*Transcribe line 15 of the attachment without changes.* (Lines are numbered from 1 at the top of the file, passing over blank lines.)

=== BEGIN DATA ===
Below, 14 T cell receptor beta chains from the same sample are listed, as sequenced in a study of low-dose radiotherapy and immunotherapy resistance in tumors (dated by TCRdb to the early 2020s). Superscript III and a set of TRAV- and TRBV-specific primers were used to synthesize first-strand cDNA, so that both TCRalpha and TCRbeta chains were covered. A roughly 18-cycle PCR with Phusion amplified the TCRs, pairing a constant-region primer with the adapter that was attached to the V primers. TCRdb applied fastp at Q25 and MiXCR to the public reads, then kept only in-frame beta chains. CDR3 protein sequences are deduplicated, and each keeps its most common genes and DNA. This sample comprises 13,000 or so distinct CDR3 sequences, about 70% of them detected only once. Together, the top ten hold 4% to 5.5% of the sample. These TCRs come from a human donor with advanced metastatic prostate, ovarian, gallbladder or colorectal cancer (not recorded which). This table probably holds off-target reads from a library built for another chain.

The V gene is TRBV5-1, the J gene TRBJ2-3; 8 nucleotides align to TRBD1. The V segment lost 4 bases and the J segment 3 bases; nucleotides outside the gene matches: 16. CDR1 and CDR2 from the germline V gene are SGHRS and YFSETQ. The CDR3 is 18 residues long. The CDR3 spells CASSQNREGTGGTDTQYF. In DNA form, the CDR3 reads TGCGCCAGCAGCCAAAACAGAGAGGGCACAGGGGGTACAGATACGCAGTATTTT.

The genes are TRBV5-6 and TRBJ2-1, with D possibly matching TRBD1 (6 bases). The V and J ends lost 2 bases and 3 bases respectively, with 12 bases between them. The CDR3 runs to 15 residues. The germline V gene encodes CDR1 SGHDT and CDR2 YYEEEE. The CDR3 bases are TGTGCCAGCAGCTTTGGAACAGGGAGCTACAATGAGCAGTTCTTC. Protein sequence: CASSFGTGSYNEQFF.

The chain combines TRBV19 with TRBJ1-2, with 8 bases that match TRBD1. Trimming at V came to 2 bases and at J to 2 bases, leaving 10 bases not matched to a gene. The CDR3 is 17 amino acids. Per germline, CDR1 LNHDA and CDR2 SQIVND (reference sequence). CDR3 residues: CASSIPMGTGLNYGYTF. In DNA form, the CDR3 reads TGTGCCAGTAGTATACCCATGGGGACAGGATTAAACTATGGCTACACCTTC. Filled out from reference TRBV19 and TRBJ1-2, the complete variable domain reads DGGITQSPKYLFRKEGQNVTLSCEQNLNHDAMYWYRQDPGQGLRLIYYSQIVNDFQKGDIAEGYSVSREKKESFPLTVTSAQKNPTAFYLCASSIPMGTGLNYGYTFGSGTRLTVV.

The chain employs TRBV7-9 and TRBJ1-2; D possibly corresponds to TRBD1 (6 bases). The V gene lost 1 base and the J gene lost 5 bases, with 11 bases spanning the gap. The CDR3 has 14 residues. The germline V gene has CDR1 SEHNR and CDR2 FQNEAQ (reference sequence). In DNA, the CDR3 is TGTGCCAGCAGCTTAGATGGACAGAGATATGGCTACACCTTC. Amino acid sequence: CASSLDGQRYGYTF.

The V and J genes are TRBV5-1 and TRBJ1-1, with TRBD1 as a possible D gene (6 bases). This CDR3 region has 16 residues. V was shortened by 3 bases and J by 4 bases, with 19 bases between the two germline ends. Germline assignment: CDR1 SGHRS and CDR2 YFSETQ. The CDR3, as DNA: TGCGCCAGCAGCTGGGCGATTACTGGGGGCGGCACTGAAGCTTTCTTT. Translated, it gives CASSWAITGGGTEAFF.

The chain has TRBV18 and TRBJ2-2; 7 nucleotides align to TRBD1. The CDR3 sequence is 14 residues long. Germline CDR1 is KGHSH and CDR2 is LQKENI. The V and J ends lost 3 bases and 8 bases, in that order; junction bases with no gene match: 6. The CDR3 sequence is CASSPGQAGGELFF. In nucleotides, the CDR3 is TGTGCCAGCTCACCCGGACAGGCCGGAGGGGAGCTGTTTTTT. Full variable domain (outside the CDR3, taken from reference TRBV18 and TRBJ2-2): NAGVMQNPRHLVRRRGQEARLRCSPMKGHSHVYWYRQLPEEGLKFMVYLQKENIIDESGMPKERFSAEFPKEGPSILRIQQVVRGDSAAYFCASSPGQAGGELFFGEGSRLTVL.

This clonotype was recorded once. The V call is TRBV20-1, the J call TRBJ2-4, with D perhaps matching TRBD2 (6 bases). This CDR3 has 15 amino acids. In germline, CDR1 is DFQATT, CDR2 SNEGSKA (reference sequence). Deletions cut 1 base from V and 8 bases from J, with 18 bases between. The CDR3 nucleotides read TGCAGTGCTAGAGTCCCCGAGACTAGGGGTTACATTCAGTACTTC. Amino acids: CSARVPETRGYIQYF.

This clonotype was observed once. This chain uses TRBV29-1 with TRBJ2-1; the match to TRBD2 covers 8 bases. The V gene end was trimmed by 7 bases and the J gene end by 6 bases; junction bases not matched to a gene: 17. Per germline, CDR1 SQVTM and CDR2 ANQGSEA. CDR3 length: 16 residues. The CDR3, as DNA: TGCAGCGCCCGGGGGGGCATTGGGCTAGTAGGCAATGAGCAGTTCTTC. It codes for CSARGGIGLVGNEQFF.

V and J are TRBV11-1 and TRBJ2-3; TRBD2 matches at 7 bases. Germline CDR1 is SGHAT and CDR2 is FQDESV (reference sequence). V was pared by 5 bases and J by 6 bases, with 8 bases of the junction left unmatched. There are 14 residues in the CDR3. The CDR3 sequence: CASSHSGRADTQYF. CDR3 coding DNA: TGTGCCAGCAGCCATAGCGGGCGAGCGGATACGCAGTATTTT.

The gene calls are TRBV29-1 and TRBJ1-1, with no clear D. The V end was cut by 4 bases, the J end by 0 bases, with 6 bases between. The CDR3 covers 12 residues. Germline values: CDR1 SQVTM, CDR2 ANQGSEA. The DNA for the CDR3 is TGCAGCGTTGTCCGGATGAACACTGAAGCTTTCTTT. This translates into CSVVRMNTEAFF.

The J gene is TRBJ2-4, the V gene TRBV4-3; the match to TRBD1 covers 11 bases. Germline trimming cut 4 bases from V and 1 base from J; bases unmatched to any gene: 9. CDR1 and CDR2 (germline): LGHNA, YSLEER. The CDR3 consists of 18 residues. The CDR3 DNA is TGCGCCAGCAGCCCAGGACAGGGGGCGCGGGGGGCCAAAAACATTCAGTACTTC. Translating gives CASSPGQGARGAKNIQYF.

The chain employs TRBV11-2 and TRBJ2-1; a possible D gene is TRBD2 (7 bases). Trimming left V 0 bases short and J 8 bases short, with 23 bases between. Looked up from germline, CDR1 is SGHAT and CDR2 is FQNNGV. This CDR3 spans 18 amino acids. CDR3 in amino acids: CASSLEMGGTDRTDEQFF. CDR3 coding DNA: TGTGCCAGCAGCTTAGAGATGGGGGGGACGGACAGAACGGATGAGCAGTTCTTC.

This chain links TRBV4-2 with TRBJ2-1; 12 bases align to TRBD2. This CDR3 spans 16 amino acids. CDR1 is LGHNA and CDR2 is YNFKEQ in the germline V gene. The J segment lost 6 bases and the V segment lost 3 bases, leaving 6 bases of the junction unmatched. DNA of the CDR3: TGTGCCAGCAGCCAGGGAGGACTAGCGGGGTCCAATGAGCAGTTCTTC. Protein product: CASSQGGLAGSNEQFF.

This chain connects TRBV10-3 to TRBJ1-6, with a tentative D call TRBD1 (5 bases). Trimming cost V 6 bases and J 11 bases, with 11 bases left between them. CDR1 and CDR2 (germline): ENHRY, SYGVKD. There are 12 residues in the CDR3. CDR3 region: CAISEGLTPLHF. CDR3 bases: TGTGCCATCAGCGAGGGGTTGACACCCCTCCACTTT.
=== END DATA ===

This chain connects TRBV10-3 to TRBJ1-6, with a tentative D call TRBD1 (5 bases). Trimming cost V 6 bases and J 11 bases, with 11 bases left between them. CDR1 and CDR2 (germline): ENHRY, SYGVKD. There are 12 residues in the CDR3. CDR3 region: CAISEGLTPLHF. CDR3 bases: TGTGCCATCAGCGAGGGGTTGACACCCCTCCACTTT.